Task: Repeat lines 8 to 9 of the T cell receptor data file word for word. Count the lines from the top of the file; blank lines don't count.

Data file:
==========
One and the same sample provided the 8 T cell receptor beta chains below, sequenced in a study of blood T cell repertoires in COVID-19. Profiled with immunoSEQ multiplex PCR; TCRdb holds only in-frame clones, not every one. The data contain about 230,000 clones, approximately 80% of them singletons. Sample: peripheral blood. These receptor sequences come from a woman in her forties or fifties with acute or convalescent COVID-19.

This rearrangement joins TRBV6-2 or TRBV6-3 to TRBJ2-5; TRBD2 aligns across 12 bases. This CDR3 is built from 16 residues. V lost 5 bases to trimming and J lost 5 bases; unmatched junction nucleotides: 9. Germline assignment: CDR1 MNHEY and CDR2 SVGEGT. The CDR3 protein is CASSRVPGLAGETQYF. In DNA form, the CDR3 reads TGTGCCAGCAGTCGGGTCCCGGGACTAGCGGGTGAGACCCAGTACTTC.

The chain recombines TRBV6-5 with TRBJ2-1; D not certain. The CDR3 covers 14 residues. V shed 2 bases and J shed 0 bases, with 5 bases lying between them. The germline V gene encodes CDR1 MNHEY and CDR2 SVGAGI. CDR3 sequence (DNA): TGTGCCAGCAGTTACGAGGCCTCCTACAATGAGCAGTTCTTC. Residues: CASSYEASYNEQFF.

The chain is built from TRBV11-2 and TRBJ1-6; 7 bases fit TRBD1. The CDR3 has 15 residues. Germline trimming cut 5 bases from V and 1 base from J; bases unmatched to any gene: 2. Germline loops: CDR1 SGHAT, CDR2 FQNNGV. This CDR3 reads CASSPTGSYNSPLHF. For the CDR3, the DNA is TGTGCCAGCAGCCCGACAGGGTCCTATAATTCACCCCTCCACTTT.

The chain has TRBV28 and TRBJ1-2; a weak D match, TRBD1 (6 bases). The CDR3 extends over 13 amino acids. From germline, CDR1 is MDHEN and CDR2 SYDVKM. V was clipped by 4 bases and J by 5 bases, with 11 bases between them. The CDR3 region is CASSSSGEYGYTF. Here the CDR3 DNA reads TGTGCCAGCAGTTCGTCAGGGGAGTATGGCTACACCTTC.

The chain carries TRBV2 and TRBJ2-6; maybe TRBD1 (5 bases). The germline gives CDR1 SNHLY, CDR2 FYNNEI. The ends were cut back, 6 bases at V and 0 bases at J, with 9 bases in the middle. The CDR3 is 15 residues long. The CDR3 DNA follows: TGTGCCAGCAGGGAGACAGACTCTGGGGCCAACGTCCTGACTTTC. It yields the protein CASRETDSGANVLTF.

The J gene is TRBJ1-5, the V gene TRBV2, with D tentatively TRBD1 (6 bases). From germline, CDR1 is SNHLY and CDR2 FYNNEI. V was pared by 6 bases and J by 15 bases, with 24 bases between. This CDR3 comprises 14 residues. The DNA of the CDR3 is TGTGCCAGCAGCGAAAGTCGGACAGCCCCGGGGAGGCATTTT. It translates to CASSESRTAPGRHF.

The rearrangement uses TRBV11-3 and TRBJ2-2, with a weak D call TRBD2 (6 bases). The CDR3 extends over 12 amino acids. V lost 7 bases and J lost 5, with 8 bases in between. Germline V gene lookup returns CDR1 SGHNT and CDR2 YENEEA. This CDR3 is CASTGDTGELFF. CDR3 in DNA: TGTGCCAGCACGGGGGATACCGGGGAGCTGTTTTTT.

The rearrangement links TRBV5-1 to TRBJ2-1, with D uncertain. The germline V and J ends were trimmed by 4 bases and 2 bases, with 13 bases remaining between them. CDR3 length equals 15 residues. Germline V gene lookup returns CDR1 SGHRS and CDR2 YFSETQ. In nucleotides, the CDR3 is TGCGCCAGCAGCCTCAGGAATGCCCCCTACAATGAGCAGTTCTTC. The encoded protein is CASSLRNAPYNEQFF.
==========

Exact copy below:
The rearrangement uses TRBV11-3 and TRBJ2-2, with a weak D call TRBD2 (6 bases). The CDR3 extends over 12 amino acids. V lost 7 bases and J lost 5, with 8 bases in between. Germline V gene lookup returns CDR1 SGHNT and CDR2 YENEEA. This CDR3 is CASTGDTGELFF. CDR3 in DNA: TGTGCCAGCACGGGGGATACCGGGGAGCTGTTTTTT.

The rearrangement links TRBV5-1 to TRBJ2-1, with D uncertain. The germline V and J ends were trimmed by 4 bases and 2 bases, with 13 bases remaining between them. CDR3 length equals 15 residues. Germline V gene lookup returns CDR1 SGHRS and CDR2 YFSETQ. In nucleotides, the CDR3 is TGCGCCAGCAGCCTCAGGAATGCCCCCTACAATGAGCAGTTCTTC. The encoded protein is CASSLRNAPYNEQFF.